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"I resent my child"

By Karen Holford 1 min read

Q: Is it normal to detest and even resent giving birth to my son? He’s 12 now and is a real handful and I find it extremely challenging to show love to him.

Thank you for being so courageous and honest. There are probably very few parents who haven’t at one time or other felt some resentment towards their child. But few will admit it because they feel that others won’t understand or will judge them, or that “good” parents are never resentful.

We usually feel resentful when someone or something is preventing us from the activities we want to do, so are you, even in a small way, taking care of your own valid needs? Something like going for a walk, meeting up with friends, having an hour to spend on a hobby or reading a book? Anything that makes you feel happier and more content as a parent will also have a positive effect on your son.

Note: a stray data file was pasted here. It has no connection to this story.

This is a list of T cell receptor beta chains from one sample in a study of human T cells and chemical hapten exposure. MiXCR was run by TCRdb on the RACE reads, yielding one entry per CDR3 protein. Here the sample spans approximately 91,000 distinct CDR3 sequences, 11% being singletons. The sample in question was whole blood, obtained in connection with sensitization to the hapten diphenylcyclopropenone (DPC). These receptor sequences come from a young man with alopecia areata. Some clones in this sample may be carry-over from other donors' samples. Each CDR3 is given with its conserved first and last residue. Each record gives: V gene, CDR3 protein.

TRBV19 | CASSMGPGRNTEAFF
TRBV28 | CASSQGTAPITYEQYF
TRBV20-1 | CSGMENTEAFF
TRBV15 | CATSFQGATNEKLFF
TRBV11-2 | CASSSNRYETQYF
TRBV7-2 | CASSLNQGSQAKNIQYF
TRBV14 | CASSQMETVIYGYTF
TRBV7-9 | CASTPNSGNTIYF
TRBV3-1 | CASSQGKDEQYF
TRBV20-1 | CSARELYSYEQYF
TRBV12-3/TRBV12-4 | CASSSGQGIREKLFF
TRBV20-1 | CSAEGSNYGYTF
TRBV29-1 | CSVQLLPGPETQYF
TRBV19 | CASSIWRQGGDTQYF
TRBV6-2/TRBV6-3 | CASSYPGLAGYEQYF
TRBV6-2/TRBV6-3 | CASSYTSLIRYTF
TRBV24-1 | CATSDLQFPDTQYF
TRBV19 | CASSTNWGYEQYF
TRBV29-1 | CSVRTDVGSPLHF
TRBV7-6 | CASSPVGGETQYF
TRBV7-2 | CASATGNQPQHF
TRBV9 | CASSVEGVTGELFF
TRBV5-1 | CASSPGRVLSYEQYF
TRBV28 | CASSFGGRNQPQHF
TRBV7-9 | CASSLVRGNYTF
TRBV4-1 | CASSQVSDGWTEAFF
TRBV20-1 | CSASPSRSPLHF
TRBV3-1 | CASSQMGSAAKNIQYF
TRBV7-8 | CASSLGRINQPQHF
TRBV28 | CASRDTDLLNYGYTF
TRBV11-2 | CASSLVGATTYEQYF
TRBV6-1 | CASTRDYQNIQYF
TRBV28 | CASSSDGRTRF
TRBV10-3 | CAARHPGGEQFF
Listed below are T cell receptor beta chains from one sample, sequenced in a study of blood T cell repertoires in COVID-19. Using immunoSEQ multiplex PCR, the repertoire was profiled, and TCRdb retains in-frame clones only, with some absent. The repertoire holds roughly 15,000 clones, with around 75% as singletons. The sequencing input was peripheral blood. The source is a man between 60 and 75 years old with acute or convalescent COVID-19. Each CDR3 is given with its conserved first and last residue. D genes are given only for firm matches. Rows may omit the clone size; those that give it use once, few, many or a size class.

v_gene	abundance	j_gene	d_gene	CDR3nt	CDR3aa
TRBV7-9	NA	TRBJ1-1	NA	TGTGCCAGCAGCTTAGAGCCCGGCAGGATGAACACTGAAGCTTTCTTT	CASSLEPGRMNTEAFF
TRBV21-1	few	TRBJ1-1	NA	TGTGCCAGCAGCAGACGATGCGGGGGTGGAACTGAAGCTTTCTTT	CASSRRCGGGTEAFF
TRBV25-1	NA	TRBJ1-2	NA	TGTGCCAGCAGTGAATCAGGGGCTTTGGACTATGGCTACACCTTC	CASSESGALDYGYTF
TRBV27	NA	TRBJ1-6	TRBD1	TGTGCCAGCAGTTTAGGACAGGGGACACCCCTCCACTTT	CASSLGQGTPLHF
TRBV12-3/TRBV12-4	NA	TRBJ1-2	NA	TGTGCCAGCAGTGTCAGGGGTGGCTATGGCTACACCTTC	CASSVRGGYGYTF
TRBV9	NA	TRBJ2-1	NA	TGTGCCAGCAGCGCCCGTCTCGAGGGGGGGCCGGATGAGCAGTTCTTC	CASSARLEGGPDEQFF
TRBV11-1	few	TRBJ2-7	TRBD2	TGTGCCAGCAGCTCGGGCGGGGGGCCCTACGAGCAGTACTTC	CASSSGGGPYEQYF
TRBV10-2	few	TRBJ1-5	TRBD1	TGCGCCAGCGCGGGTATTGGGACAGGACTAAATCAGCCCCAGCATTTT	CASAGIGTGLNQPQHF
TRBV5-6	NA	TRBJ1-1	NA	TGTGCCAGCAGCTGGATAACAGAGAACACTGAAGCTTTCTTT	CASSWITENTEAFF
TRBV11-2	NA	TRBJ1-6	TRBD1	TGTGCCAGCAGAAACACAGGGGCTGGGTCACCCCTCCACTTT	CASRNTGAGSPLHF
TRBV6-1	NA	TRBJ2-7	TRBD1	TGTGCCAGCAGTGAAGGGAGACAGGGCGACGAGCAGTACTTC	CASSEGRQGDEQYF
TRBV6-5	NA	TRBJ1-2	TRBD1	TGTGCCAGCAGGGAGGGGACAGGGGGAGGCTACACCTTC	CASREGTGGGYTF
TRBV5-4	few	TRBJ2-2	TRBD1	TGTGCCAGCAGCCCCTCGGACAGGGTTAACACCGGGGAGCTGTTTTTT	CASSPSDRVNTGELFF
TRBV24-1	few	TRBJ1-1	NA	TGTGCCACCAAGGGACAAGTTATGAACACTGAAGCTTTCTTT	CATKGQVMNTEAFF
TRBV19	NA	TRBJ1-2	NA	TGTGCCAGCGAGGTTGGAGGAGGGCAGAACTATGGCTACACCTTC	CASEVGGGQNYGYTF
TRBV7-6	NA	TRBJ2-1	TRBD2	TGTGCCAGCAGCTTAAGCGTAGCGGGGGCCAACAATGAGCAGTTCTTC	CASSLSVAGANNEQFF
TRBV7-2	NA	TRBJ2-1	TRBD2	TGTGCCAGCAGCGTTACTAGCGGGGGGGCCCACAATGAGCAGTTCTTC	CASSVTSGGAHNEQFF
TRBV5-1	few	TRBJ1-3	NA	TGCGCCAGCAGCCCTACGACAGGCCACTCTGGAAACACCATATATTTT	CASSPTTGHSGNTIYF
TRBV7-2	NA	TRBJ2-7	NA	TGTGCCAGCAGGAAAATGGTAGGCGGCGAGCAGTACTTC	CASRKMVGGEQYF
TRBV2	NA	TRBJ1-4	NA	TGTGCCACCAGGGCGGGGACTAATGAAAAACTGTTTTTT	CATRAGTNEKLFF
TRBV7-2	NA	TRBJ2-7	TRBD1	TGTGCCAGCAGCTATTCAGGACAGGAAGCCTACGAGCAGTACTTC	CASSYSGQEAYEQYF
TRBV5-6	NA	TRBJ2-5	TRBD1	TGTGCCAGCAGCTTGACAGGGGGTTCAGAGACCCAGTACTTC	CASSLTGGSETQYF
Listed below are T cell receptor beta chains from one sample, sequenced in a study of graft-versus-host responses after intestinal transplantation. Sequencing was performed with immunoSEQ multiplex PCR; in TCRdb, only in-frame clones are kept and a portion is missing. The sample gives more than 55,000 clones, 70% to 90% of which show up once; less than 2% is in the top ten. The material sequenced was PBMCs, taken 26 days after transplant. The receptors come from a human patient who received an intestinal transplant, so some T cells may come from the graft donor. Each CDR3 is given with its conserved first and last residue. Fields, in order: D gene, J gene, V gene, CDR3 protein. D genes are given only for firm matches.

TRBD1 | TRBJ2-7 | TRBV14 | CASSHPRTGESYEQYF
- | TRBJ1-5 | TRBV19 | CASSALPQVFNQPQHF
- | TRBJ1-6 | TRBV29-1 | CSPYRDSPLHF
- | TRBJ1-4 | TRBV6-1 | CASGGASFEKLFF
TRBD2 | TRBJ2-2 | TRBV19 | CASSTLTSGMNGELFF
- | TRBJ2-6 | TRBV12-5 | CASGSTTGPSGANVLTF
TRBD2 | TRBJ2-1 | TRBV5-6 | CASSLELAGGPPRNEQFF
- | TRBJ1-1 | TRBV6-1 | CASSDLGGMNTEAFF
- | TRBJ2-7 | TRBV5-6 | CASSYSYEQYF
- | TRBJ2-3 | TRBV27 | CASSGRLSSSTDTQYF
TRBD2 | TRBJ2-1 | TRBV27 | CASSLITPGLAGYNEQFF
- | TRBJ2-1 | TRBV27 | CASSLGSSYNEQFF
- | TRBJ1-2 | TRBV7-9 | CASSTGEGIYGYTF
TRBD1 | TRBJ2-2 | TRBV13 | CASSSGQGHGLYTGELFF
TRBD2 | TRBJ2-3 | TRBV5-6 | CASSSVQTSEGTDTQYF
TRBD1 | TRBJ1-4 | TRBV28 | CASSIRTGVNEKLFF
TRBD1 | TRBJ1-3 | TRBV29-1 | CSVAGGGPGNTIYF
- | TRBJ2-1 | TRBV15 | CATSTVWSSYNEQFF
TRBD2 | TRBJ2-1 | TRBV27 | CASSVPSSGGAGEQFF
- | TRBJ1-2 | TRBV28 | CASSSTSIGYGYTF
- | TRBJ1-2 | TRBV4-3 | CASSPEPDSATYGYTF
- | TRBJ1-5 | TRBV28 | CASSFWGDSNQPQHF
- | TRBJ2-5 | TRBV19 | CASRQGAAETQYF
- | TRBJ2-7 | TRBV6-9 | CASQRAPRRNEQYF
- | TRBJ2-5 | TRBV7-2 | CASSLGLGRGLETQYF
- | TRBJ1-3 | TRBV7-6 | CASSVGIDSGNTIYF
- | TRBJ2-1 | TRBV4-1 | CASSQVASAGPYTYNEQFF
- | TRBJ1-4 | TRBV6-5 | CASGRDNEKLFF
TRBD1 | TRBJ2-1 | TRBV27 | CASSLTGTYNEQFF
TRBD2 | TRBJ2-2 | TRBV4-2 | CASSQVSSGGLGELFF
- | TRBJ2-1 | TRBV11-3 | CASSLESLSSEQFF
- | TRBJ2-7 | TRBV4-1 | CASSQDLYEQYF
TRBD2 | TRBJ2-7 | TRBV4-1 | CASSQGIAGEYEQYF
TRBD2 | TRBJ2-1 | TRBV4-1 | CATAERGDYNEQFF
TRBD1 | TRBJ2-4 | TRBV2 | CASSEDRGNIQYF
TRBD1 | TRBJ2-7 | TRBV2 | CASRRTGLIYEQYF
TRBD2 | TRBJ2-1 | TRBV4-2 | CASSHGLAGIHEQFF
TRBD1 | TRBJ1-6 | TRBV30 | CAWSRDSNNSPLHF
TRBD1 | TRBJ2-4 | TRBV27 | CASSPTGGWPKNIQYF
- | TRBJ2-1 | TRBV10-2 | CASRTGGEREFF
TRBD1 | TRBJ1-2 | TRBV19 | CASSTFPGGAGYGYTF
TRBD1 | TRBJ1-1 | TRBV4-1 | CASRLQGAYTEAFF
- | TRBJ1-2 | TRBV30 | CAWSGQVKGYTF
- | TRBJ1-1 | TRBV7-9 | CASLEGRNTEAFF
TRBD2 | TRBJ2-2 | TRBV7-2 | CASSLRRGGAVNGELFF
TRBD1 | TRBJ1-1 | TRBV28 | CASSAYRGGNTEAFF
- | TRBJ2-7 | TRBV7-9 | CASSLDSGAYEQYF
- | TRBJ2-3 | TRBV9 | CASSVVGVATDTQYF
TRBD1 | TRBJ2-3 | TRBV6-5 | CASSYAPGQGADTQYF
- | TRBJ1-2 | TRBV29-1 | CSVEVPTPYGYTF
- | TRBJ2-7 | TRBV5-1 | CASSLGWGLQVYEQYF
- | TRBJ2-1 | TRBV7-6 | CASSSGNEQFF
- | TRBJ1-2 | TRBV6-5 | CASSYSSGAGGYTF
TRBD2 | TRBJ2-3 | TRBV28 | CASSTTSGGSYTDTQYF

Resentment is often a sign that you need more support from other people, and I wonder who can take care of your son when you need a break? Also, are you getting any professional help for your son’s behaviour? Is his behaviour different when he is at school? What ideas do you have about why he behaves the way he does? Check out handsonscotland.co.uk for a great website that helps you find ways to manage a child’s troubling behaviour and also many ideas to help him (and you) to flourish.

When do you feel closest to your son? When do you feel happiest about being his parent? Think about those positive experiences and how you can have more of the better times together.

Don't be afraid to ask your friends, your family, his school and even your family doctor for more help. And take care of you as well as him, because you are special too.


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Karen Holford has masters degrees in child psychology and family therapy, but the best learning about family and relationships has always been from her husband, children and grandchildren. She is the author of "52 Ways to Parent Happy Children".


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